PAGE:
La Mon House Hotel Bombing

Part of the debate – in the House of Commons at 6:22 pm on 13th February 2003.

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Photo of Des Browne Des Browne Parliamentary Under-Secretary, Northern Ireland Office, Parliamentary Secretary (Northern Ireland Office) 6:22 pm, 13th February 2003

I am grateful to the hon. Lady for the invitation. I am sure that she will understand that, because of my present responsibilities, my diary is very full. I will have to check what I intend to do this Sunday, but she can rest assured that, if it is at all possible, I will try to be there. However, I have to spend some time with my own family; I know that the hon. Lady will appreciate that, as she has a family herself. If I am unable to be there, it will be for pressing reasons, and I am sure that the hon. Lady will pass on my regards to the people who will be present. My thoughts will be with them on Sunday afternoon.

On the principal call that the hon. Lady made, I will have to disappoint her. I was not the author of the letter to which she referred. However, my fellow Minister who penned that letter gave the appropriate response at this time to the request for a public inquiry. Having listened carefully to the hon. Lady, I say to her with the greatest respect that the Government have no plans to establish a public inquiry into the tragedy at La Mon House. However, I understand the arguments that she made. In particular, I understand the reference that she made to the Bloody Sunday inquiry.

In the two minutes remaining, I want to set out in greater detail what was said in that letter. I know that the hon. Lady is a great supporter of our police force, the public prosecution system and the legal system. She holds them up, as I do, as examples of how crime should be pursued. It is because we take such pride in the police and the court system throughout the United Kingdom that we must make every effort to ensure that nothing detracts from the highest standards of behaviour in our police forces and in the administration of justice. There must be nothing questionable in their actions, nothing indefensible in their behaviour, nothing iniquitous and nothing base. That pride in the police and security forces has caused the Government to agree to investigate cases where allegations have been made against them—those very few cases where there has been cause for concern about their actions. We want to trust them; we have to trust them. We must therefore ensure that we are able to trust them. Our police and security forces must be whiter than white. That is why we have these inquiries. They are not designed to punish the police or to make comparisons between the police, the security forces and the other victims of crime. We have a different structure for dealing with such cases. The police investigate, and as the hon. Lady said, the police file is still open.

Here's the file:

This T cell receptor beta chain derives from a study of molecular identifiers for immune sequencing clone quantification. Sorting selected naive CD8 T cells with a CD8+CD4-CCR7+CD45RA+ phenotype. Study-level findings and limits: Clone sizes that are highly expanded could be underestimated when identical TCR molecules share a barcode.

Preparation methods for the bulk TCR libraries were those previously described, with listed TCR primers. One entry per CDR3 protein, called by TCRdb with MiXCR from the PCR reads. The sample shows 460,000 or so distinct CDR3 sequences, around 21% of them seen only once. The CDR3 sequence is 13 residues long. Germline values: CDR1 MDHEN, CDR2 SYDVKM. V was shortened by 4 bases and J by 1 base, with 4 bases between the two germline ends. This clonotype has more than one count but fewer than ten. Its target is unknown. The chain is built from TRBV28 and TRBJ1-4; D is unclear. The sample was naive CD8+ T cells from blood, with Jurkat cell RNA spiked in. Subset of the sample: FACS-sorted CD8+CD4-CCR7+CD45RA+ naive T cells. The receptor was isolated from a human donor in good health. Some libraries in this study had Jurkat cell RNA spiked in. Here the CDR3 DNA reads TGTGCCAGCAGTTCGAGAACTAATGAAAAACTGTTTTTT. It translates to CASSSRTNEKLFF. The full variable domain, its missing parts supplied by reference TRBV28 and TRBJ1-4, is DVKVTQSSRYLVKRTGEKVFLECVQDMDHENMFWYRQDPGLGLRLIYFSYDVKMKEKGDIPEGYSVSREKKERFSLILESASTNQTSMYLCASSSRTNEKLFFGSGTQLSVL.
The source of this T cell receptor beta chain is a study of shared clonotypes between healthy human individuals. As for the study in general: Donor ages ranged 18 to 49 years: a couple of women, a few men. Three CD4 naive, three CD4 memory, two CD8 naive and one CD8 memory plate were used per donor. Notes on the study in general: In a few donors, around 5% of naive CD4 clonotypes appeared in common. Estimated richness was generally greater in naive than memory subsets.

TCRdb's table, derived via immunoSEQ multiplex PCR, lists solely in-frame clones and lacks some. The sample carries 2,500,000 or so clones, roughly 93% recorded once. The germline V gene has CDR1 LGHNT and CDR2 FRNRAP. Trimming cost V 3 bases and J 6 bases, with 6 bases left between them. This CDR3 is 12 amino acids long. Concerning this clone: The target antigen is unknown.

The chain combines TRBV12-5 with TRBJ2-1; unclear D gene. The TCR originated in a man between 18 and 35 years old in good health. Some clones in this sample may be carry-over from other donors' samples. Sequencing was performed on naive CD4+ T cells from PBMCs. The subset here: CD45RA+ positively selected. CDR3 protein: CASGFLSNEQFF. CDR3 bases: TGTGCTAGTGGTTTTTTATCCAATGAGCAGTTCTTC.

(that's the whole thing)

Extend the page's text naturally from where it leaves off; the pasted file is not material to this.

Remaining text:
If there is additional information and evidence at this remove from the incident, it should be examined by the police. We should not set up inquiries which compete with the police investigations and which somehow suggest that there is something that the police could have done at the time. We know full well that that was not the case. Indeed, at the time, about 100 members of the Royal Ulster Constabulary were devoted and deployed to the investigation. As the hon. Lady has pointed out, 25 people were arrested, including Gerry Adams. One man was successfully prosecuted and he was given 12 life sentences for the manslaughter of those who died. As the hon. Lady will know, he served more than 15 years in jail.

It is because we rely on that structure to investigate and to prosecute that the Government do not draw the comparisons that the hon. Lady asks us to do. We do not say the same things about the police force as we say about terrorists. We rightly treat terrorists as criminals and look to the police to investigate them and the courts to punish them. Therefore, we entrust the investigation of the bombing at the Le Mon House hotel to the police.

The hon. Lady made an implication that, in my respectful submission, is not fair. I do not believe that it would be fair to the men and women of the RUC or the Police Service of Northern Ireland, who have served and who have continued to serve the people of Northern Ireland so bravely, to have them treated in the same way as we treat the other investigations that we carry out. Conversely, it would not be fair to grant to the terrorists the concern that we give to the security forces and to their standards.

I deeply regret that that is my response to the hon. Lady. We should not forget the frightful deaths at Le Mon. The House is grateful to her for giving us the opportunity to consider the issue today.

Question put and agreed to.

Adjourned accordingly at twenty-nine minutes to Seven o'clock.